Lessons from New Year , Magi

WORD Alive by Fr Bel San Luis SVD for New Year/Feast of Magi / January 5, 2020

A man prays: “Dear God, all I ask for the New Year is a FAT wallet and a THIN body. And please, don’t mix them up because last year, you gave me a thin wallet and a fat body!”

As we begin a brand New Year, let’s THANK the good Lord for the graces and blessings we’ve received. Some pessimists might say, “What’s there to thank when my promising business went broke or when my marriage is going through a rough sailing?”

Be positive. It’s not the end of the world. As long as we’re alive, there’s hope. The trouble with some of us is that we look only for what we don’t have but overlook what we already have. Remember the boy who kept complaining that he had no pair of shoes? Then he met a boy who had no feet!

Let’s learn from our mistakes and endeavor not to repeat them. A young man, for instance, who got married hastily to a movie celebrity discovered after a few months that they were incompatible due to certain bad traits and a gambling habit.

His relationship did not last long. The man said, “After I left the house, I sought for an annulment of our civil marriage. I learned my lesson.” Then there is this man whose business was faltering, causing him to incur huge debts. The painful experience was a wake-up call. He examined where he made mistakes, and now he’s doing good.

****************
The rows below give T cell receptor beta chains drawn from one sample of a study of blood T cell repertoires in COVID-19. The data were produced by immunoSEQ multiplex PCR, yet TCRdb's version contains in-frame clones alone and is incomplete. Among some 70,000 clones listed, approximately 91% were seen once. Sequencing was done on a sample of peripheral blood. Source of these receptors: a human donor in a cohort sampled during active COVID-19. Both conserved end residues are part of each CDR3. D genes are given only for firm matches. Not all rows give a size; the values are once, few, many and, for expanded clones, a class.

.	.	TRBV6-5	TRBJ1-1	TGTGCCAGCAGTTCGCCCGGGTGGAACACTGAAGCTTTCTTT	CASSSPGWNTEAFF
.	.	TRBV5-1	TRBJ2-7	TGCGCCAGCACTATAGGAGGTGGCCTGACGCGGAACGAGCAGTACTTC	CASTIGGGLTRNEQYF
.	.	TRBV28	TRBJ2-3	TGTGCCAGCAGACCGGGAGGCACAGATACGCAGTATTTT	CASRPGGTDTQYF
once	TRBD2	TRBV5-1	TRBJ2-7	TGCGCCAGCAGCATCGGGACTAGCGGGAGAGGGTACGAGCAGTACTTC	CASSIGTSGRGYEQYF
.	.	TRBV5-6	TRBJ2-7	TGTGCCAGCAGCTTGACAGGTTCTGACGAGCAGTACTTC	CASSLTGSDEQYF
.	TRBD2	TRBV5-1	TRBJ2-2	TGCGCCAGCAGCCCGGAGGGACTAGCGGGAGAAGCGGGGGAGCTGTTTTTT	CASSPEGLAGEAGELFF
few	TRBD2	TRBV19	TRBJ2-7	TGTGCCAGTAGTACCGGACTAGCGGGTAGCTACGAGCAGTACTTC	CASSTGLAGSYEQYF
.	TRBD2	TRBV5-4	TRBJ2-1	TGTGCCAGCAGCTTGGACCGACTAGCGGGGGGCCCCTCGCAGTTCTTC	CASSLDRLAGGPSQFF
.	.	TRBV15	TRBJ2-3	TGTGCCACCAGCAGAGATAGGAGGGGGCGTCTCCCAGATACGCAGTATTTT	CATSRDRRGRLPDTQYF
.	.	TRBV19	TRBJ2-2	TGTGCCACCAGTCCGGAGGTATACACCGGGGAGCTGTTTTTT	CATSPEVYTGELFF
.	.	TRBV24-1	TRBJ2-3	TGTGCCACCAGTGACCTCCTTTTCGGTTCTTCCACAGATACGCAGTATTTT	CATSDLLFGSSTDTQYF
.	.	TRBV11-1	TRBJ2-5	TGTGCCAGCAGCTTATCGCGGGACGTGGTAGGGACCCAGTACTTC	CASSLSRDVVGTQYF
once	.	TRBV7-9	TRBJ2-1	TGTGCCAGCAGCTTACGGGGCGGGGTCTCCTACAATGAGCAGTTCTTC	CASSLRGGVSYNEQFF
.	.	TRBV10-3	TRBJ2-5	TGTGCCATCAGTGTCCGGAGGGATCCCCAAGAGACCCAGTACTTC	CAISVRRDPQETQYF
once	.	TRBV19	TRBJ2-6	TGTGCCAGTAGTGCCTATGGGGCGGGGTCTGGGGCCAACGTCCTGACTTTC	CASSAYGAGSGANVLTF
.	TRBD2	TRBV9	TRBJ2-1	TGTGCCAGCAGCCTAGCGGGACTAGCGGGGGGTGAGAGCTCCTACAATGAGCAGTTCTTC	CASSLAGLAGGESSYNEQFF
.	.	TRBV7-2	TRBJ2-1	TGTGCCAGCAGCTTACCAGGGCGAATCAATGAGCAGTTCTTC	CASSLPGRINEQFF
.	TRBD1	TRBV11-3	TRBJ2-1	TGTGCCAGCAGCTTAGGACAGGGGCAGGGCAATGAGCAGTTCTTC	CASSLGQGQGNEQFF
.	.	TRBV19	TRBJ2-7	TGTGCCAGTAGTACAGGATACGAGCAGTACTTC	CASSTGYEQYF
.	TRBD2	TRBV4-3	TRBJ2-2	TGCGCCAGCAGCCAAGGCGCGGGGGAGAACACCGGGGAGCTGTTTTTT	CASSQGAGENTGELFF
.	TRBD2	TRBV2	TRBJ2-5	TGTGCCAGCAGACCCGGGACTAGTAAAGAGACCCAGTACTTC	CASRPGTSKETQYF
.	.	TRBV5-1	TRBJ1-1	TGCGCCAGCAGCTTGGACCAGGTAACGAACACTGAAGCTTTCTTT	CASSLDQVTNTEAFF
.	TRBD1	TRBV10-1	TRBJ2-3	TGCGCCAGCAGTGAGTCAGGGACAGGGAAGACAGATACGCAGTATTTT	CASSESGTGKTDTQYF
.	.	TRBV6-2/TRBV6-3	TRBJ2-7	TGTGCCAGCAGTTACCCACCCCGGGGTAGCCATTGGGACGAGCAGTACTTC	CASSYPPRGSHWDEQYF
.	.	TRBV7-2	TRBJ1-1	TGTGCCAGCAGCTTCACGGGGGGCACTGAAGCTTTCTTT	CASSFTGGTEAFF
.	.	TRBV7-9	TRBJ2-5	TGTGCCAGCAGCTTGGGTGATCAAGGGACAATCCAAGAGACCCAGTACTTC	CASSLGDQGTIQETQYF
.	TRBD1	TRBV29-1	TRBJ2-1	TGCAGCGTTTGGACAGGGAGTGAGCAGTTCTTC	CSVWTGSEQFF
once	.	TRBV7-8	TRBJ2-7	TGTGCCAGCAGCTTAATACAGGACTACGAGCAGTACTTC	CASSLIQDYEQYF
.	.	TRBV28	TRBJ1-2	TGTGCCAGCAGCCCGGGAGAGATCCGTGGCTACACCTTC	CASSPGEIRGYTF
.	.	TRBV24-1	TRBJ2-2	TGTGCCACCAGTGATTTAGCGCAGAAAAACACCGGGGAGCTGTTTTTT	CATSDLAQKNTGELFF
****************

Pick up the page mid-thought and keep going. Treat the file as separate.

Today we celebrate the feast of the Magi or Epiphany. It is called epiphany because Jesus revealed himself not only to the Jews, the Chosen People, but also to pagan visitors “from the East.” Epiphany — from the Greek term “epiphanein”– means “to manifest.”

The gospel writer teaches that Christ’s salvation is universal, that is, Jesus came to the world to save ALL peoples. Hence, the teaching of certain Christian denominations that they–and only they–will be saved contradicts the message of the Bible, particularly the Magi event.

Epiphany, like Christmas, is not a celebration of a past historical event which we love to recall every year. Rather, the event has a message that’s relevant and applicable for our times.

According to the evangelist Matthew, the wise men searched for the new-born Child. Their search required courage, perseverance and strong conviction in achieving their goal. Do you still remember the taxi driver Emilio Advincula who captured the hearts of our people some years ago because he returned a bag that contained some P2 million worth of cash and jewelry?

Despite the strong temptation to keep the big amount, he returned the bag, remembering what his mother had often told him as a boy: “No matter what, never take anything that’s not yours.” We all should emulate Emilio Advincula’s trait– from the highest government official down to the lowest.

On perseverance, in a society characterized by perennial new beginnings and ningas cogon like the anti-graft corruption, anti-littering, anti-smoke belching, government authorities need perseverance and consistency in implementing so people will learn to practice a good habit.

May the strong conviction and perseverance of the wise Magi inspire us to imitate their godly character.

THE LIGHTER SIDE. On New Year, a man made a promise to come straight home after work instead of having a good time till the wee hours of the morning. Elated, the wife said: “Glory be to the Father, and to the Son…!”

But after a month, he slid back to his old habit. One time as he returned home past midnight, the wife sighed: “Glory be to the Father….AS IT WAS IN THE BEGINNING…”

Lesson: Make your promise and KEEP IT.

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